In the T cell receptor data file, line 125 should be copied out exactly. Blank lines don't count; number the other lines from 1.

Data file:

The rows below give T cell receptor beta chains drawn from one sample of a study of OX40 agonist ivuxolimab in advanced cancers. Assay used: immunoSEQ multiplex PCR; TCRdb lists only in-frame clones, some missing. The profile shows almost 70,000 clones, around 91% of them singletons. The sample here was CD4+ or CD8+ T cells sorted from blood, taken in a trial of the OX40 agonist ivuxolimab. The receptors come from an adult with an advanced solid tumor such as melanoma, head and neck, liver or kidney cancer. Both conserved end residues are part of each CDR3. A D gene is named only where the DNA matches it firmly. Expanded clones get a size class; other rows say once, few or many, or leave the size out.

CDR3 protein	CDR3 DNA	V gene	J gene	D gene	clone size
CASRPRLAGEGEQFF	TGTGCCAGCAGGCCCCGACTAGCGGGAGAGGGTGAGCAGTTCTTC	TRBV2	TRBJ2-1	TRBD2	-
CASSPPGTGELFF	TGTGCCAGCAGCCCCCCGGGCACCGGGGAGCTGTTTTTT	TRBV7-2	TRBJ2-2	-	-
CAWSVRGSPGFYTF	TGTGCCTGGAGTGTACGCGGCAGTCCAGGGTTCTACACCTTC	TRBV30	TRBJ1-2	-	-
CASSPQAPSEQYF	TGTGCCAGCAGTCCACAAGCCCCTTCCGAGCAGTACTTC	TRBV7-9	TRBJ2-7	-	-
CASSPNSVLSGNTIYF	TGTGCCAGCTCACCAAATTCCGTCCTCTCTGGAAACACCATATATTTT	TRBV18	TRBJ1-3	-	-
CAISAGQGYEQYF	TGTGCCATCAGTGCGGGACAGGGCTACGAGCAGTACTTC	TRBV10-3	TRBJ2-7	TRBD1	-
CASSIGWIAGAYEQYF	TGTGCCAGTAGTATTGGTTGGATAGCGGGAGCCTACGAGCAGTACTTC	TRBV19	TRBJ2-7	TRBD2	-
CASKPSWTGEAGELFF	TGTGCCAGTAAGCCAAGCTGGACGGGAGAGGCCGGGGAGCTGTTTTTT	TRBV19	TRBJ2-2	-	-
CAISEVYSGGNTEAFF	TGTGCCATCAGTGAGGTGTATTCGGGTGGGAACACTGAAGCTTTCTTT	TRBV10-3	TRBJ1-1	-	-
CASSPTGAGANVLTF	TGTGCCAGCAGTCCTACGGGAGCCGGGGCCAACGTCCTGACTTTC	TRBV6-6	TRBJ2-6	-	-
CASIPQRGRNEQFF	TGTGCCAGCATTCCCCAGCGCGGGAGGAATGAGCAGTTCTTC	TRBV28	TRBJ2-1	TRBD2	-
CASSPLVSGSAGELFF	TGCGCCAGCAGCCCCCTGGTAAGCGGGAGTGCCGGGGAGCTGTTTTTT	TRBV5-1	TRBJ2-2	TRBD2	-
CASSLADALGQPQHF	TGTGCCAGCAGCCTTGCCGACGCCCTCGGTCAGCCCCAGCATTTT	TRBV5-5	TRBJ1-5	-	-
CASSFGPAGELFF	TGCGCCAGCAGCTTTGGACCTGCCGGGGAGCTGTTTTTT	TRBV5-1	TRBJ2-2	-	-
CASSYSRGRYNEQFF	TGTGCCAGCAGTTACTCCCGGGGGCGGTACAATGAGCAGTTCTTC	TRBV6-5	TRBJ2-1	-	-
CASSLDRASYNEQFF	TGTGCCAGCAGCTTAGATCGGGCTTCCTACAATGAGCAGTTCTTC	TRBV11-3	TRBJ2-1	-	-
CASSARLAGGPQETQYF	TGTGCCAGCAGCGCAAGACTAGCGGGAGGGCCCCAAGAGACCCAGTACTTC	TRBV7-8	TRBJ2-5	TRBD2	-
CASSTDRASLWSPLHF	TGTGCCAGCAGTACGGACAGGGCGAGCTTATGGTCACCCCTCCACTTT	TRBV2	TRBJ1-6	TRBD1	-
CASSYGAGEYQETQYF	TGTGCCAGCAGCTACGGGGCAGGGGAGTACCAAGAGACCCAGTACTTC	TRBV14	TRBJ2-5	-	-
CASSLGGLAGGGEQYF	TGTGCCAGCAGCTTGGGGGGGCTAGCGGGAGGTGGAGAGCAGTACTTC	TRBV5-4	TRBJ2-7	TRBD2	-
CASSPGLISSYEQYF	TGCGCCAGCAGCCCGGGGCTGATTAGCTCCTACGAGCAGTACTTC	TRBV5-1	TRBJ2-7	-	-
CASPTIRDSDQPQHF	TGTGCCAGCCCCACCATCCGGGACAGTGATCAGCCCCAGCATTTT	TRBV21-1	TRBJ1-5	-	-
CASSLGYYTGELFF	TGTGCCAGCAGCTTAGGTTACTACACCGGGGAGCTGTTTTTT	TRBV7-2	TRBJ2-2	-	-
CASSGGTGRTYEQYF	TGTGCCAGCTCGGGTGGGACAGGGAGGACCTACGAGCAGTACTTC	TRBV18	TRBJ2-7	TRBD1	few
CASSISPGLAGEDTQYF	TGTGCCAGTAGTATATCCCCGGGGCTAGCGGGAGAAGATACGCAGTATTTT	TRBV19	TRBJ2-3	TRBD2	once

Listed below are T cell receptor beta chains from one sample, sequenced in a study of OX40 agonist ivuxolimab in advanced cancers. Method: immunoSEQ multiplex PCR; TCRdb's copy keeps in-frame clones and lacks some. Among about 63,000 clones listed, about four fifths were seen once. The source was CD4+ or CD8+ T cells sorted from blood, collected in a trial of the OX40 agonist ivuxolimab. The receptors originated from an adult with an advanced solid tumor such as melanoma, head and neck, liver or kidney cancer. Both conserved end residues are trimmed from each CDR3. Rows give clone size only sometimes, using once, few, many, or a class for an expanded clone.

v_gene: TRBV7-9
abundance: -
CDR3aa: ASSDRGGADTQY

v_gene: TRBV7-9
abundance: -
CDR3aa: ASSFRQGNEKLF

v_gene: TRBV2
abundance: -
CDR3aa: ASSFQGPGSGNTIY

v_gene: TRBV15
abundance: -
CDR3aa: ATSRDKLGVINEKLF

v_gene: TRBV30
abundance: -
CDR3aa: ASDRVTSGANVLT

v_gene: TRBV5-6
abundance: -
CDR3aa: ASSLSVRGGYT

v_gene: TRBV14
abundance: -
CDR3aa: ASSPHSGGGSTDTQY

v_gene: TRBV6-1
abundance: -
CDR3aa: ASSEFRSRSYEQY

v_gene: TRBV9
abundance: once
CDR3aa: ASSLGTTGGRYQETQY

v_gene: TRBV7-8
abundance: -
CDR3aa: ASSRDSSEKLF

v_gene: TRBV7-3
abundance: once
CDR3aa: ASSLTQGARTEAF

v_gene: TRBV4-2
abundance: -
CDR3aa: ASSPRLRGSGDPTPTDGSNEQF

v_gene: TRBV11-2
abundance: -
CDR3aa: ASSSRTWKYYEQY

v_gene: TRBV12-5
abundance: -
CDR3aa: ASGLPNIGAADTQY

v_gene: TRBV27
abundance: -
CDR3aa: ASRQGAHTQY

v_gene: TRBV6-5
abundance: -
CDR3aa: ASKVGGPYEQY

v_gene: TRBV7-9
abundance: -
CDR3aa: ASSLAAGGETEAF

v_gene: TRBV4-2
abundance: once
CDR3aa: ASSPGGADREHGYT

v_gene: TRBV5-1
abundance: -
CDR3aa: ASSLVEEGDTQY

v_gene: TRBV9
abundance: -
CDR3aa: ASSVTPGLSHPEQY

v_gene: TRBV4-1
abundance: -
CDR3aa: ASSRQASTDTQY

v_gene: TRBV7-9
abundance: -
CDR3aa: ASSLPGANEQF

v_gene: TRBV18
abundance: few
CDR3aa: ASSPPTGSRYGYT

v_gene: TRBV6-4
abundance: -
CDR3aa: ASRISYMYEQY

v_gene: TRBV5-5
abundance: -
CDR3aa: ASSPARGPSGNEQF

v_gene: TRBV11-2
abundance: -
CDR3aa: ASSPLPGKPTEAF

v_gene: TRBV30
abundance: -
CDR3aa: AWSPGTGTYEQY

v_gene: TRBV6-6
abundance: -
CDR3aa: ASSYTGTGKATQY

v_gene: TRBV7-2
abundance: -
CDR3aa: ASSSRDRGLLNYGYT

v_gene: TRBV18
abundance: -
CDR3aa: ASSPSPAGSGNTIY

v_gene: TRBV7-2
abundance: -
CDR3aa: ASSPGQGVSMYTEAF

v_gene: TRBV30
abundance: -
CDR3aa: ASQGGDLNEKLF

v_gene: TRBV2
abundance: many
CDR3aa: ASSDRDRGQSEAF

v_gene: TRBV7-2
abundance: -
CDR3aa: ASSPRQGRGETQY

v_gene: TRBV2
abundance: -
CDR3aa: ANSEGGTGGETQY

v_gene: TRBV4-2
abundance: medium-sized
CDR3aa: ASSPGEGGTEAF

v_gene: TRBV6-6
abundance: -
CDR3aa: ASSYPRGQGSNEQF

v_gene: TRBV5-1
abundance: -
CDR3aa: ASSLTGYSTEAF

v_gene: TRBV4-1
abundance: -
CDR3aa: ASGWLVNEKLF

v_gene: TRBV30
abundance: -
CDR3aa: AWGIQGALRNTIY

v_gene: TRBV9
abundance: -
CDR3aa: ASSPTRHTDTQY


v_gene: TRBV2